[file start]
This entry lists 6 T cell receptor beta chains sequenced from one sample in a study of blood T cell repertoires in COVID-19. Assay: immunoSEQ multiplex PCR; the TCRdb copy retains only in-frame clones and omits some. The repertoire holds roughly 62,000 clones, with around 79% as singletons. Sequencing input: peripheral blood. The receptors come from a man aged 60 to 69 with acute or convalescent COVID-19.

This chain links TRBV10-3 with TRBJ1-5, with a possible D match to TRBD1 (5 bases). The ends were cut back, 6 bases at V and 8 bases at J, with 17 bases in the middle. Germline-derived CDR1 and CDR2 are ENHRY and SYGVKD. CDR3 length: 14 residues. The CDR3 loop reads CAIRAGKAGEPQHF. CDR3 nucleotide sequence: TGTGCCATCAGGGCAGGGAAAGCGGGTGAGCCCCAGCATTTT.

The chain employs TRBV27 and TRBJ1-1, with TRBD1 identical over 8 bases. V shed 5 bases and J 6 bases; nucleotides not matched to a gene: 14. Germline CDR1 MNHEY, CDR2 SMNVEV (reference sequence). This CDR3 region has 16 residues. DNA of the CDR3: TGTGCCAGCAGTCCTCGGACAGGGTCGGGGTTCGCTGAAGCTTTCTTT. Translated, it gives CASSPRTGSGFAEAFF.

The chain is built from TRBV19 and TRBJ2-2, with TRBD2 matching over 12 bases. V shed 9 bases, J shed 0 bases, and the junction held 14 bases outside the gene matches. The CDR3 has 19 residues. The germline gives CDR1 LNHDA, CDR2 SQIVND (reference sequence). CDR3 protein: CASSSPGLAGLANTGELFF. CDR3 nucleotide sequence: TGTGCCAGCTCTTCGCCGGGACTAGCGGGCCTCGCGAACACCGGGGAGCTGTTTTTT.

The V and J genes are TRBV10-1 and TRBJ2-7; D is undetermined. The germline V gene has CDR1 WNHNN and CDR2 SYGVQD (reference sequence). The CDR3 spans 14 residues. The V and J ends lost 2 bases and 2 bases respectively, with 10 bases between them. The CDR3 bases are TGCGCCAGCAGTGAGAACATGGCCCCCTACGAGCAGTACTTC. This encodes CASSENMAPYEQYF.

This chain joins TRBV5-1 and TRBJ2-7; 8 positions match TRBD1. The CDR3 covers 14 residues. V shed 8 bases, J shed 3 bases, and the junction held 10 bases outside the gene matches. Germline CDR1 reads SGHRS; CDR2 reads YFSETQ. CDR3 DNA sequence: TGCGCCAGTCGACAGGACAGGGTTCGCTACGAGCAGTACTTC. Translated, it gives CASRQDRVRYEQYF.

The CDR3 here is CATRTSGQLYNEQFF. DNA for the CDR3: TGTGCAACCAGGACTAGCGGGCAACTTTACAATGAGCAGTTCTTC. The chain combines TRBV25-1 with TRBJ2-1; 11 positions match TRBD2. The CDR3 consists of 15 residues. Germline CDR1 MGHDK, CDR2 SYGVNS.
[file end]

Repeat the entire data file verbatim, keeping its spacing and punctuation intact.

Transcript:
This entry lists 6 T cell receptor beta chains sequenced from one sample in a study of blood T cell repertoires in COVID-19. Assay: immunoSEQ multiplex PCR; the TCRdb copy retains only in-frame clones and omits some. The repertoire holds roughly 62,000 clones, with around 79% as singletons. Sequencing input: peripheral blood. The receptors come from a man aged 60 to 69 with acute or convalescent COVID-19.

This chain links TRBV10-3 with TRBJ1-5, with a possible D match to TRBD1 (5 bases). The ends were cut back, 6 bases at V and 8 bases at J, with 17 bases in the middle. Germline-derived CDR1 and CDR2 are ENHRY and SYGVKD. CDR3 length: 14 residues. The CDR3 loop reads CAIRAGKAGEPQHF. CDR3 nucleotide sequence: TGTGCCATCAGGGCAGGGAAAGCGGGTGAGCCCCAGCATTTT.

The chain employs TRBV27 and TRBJ1-1, with TRBD1 identical over 8 bases. V shed 5 bases and J 6 bases; nucleotides not matched to a gene: 14. Germline CDR1 MNHEY, CDR2 SMNVEV (reference sequence). This CDR3 region has 16 residues. DNA of the CDR3: TGTGCCAGCAGTCCTCGGACAGGGTCGGGGTTCGCTGAAGCTTTCTTT. Translated, it gives CASSPRTGSGFAEAFF.

The chain is built from TRBV19 and TRBJ2-2, with TRBD2 matching over 12 bases. V shed 9 bases, J shed 0 bases, and the junction held 14 bases outside the gene matches. The CDR3 has 19 residues. The germline gives CDR1 LNHDA, CDR2 SQIVND (reference sequence). CDR3 protein: CASSSPGLAGLANTGELFF. CDR3 nucleotide sequence: TGTGCCAGCTCTTCGCCGGGACTAGCGGGCCTCGCGAACACCGGGGAGCTGTTTTTT.

The V and J genes are TRBV10-1 and TRBJ2-7; D is undetermined. The germline V gene has CDR1 WNHNN and CDR2 SYGVQD (reference sequence). The CDR3 spans 14 residues. The V and J ends lost 2 bases and 2 bases respectively, with 10 bases between them. The CDR3 bases are TGCGCCAGCAGTGAGAACATGGCCCCCTACGAGCAGTACTTC. This encodes CASSENMAPYEQYF.

This chain joins TRBV5-1 and TRBJ2-7; 8 positions match TRBD1. The CDR3 covers 14 residues. V shed 8 bases, J shed 3 bases, and the junction held 10 bases outside the gene matches. Germline CDR1 reads SGHRS; CDR2 reads YFSETQ. CDR3 DNA sequence: TGCGCCAGTCGACAGGACAGGGTTCGCTACGAGCAGTACTTC. Translated, it gives CASRQDRVRYEQYF.

The CDR3 here is CATRTSGQLYNEQFF. DNA for the CDR3: TGTGCAACCAGGACTAGCGGGCAACTTTACAATGAGCAGTTCTTC. The chain combines TRBV25-1 with TRBJ2-1; 11 positions match TRBD2. The CDR3 consists of 15 residues. Germline CDR1 MGHDK, CDR2 SYGVNS.